Monday, March 26, 2012

Lenten Devotional

    The word lent comes from a twelfth century Old English word meaning spring.  Since our March lion shows no signs of turning to a spring lamb, it could be difficult to consider lent to mean spring this year, but there is another meaning, dating from the fourteenth century, referring to the forty days before Easter.   Even then the term is confusing because the forty days does not include Sundays.
     What is not confusing, is the devotional series held at 9:00 am weekday mornings in the sanctuary at SPPC.  The devotional time is very informal, two or three or six or eight or ten people gather to read from the Gospel of Matthew and the commentary in "The Story of the Cross" by Rev. Dr. Cecil Kirk.
      Lent has been less celebrated in the reformed and evangelical churches than in the "high" churches in Canada, but there is a growing observance of the season among protestants, and rightly so.  The death and resurrection of Jesus lies at the very heart of our faith.  What better way to prepare for Easter than by setting aside forty days for prayer, reflection, study, or other spiritual discipline?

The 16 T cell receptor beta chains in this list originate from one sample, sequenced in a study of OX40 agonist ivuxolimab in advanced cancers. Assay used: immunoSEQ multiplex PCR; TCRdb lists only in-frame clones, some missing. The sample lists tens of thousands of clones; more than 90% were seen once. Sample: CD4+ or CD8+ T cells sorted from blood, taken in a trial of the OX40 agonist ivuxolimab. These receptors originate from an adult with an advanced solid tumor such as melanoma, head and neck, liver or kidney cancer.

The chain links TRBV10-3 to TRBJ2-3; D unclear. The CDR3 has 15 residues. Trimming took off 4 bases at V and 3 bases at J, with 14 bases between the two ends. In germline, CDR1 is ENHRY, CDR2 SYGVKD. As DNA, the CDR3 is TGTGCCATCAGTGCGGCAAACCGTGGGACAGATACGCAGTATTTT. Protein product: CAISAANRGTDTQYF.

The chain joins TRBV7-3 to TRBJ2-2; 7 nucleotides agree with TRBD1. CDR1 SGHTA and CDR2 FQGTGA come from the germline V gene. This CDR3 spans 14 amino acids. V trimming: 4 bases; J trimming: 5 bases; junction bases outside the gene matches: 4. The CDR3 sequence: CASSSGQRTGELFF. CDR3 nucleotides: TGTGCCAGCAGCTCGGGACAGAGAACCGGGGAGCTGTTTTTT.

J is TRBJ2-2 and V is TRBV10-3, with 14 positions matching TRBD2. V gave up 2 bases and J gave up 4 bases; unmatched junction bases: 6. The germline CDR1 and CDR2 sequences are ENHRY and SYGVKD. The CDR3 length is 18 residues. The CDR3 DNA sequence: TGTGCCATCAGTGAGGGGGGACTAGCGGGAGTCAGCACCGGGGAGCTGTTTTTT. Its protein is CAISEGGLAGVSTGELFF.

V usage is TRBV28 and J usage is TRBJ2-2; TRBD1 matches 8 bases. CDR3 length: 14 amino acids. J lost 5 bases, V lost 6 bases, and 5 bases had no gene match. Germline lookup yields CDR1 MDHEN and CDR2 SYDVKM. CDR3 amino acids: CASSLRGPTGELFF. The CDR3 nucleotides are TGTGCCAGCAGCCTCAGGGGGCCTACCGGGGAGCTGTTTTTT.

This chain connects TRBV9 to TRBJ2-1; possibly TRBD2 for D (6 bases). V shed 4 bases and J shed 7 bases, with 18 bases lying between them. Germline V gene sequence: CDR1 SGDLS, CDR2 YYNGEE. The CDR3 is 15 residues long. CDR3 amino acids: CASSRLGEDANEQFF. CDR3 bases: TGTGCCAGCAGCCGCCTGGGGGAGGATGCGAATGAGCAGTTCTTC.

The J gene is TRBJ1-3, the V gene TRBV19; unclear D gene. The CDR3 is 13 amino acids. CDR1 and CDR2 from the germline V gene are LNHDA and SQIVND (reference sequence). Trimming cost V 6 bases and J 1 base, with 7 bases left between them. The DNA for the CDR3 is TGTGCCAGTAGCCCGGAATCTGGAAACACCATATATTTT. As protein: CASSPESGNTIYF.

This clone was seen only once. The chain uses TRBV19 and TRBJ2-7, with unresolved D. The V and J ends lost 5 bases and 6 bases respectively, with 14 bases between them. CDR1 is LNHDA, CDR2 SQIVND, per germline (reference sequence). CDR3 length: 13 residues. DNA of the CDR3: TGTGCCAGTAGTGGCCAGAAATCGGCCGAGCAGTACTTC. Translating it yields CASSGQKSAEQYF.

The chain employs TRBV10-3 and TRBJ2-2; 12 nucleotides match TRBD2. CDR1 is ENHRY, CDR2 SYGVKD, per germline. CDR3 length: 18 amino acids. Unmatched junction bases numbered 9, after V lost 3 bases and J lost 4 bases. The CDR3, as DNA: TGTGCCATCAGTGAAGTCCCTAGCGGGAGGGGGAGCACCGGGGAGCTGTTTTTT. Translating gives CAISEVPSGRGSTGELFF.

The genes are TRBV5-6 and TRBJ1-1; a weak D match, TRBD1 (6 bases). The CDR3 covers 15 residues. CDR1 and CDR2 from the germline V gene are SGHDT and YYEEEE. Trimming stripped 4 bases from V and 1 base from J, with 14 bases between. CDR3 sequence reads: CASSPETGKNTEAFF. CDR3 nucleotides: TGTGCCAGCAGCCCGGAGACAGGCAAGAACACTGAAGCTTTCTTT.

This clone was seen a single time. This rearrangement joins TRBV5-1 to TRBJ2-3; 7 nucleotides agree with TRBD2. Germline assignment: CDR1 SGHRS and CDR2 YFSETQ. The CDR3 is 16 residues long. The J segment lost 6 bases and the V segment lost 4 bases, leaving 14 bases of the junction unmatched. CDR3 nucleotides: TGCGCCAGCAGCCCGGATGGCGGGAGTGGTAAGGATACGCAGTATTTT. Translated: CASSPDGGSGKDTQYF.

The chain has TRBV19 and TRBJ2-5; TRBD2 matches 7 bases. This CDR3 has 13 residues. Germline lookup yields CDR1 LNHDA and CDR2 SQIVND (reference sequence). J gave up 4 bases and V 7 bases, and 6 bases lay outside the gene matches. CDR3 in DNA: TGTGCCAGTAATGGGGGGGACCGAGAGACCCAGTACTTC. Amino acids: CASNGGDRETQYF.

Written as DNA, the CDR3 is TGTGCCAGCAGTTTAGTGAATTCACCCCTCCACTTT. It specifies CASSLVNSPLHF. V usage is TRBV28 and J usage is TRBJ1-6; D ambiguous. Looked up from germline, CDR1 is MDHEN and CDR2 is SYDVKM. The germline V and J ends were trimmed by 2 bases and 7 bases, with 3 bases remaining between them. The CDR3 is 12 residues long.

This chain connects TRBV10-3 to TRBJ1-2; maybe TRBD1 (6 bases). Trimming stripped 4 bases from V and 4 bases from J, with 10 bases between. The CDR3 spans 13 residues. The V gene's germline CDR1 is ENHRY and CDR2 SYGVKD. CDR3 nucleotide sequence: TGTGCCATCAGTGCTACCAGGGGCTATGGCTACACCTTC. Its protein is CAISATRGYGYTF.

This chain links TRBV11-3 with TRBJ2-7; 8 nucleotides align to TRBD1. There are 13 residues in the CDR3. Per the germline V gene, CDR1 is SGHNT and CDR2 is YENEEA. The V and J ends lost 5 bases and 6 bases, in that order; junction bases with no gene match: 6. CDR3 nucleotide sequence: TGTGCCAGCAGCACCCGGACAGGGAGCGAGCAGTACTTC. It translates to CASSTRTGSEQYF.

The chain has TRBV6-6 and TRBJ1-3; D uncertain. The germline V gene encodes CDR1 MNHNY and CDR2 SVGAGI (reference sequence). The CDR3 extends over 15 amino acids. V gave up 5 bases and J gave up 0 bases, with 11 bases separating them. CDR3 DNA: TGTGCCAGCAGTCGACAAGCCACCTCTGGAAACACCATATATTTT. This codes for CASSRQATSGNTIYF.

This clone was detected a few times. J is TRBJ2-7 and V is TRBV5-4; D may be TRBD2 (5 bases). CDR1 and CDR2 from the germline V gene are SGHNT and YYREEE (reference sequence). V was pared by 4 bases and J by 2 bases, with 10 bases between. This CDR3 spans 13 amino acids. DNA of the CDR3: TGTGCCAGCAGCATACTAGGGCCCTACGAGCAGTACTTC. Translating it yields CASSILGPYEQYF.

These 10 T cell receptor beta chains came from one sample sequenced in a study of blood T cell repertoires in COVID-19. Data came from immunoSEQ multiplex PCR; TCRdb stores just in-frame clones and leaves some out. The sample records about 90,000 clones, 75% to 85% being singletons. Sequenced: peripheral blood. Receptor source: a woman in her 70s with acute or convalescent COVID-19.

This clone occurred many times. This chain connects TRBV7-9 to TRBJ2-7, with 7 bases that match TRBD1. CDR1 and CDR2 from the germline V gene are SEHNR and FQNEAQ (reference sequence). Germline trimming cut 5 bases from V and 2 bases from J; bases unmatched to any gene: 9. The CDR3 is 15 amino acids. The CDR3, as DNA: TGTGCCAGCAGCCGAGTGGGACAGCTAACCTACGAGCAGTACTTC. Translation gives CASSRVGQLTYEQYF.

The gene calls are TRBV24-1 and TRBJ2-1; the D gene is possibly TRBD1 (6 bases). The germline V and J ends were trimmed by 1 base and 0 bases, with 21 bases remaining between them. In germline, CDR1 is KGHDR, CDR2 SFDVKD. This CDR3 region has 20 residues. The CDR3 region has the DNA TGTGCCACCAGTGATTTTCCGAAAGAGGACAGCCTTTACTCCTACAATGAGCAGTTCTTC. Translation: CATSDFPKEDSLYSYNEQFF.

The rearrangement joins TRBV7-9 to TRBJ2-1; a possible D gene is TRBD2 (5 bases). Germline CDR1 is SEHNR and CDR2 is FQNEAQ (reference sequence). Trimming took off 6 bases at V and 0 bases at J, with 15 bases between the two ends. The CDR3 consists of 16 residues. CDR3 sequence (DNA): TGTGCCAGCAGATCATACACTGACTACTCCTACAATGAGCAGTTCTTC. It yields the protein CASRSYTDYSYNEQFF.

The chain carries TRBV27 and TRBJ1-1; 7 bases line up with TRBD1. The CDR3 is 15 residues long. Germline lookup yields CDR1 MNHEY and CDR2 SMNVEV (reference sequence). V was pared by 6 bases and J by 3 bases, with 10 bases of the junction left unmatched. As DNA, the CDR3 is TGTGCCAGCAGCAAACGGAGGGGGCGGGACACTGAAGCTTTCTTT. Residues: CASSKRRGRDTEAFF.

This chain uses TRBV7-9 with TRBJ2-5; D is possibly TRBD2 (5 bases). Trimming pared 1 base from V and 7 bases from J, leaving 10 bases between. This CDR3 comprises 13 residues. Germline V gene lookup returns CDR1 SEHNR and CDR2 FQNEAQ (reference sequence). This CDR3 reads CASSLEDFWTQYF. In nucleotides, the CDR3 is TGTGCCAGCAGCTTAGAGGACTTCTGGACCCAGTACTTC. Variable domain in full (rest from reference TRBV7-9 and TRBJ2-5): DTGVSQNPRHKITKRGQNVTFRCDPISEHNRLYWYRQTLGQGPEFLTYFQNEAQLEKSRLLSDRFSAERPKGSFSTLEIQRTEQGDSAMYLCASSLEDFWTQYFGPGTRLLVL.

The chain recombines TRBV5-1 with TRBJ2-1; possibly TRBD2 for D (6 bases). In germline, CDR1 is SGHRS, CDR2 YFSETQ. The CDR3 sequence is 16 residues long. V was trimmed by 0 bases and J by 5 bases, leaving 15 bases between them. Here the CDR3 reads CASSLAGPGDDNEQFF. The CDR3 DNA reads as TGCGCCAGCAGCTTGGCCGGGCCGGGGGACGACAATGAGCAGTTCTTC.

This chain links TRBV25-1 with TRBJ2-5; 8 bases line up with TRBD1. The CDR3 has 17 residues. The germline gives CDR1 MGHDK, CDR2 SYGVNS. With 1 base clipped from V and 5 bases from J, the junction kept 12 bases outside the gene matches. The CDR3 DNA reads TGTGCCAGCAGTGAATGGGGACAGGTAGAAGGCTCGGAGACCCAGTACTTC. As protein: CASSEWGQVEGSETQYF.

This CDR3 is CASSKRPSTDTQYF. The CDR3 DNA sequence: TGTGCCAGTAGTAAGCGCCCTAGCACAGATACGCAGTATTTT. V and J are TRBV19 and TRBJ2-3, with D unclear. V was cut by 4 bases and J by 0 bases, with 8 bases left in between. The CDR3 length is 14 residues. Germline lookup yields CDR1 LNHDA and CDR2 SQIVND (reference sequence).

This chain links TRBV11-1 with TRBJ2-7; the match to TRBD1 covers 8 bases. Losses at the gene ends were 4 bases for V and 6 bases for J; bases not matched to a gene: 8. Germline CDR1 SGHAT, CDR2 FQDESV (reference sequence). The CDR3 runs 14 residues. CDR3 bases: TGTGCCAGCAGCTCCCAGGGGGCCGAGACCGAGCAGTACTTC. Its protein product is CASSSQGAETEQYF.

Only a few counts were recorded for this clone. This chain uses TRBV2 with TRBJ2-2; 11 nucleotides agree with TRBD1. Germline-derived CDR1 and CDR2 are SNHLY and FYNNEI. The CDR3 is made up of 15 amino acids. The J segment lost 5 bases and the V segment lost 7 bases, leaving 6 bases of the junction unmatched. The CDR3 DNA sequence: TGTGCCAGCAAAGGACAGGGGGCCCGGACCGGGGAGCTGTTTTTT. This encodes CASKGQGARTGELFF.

In checking the etymology of lent, I stumbled upon the expression lenten-faced, meaning lean and dismal.  The reference was dated in the sixteenth century and no doubt refers to a time woshippers were expected to be sober, sombre, and scowling, particularly during the time of lent.   Then is not now.  The folk who gather for a time of devotion at SPPC follow the account of Jesus' arrest, trial and crucifixion with sorrow and gratitude, not with frowns and scolding.
       Even the full title of Dr. Kirk's study, "A Series of Daily bible Readings for Lent and Easter," reminds us that we know the rest of the story.  Lent is a period of preparation, not an end in itself.  Our season of darkness ends at the cross, then bursts into light with the glorious resurrection of Jesus Christ our Lord. 
      We follow Christ to the cross, but we also follow the women to the tomb and find the stone is rolled away, we hear the angel proclaim that Jesus is risen and we are with them when they meet the risen Lord.  With the disciples we receive the great commission to "Go and make disciples of all nations," and the reassurance that "lo, I am with you always, even unto the ends of the earth."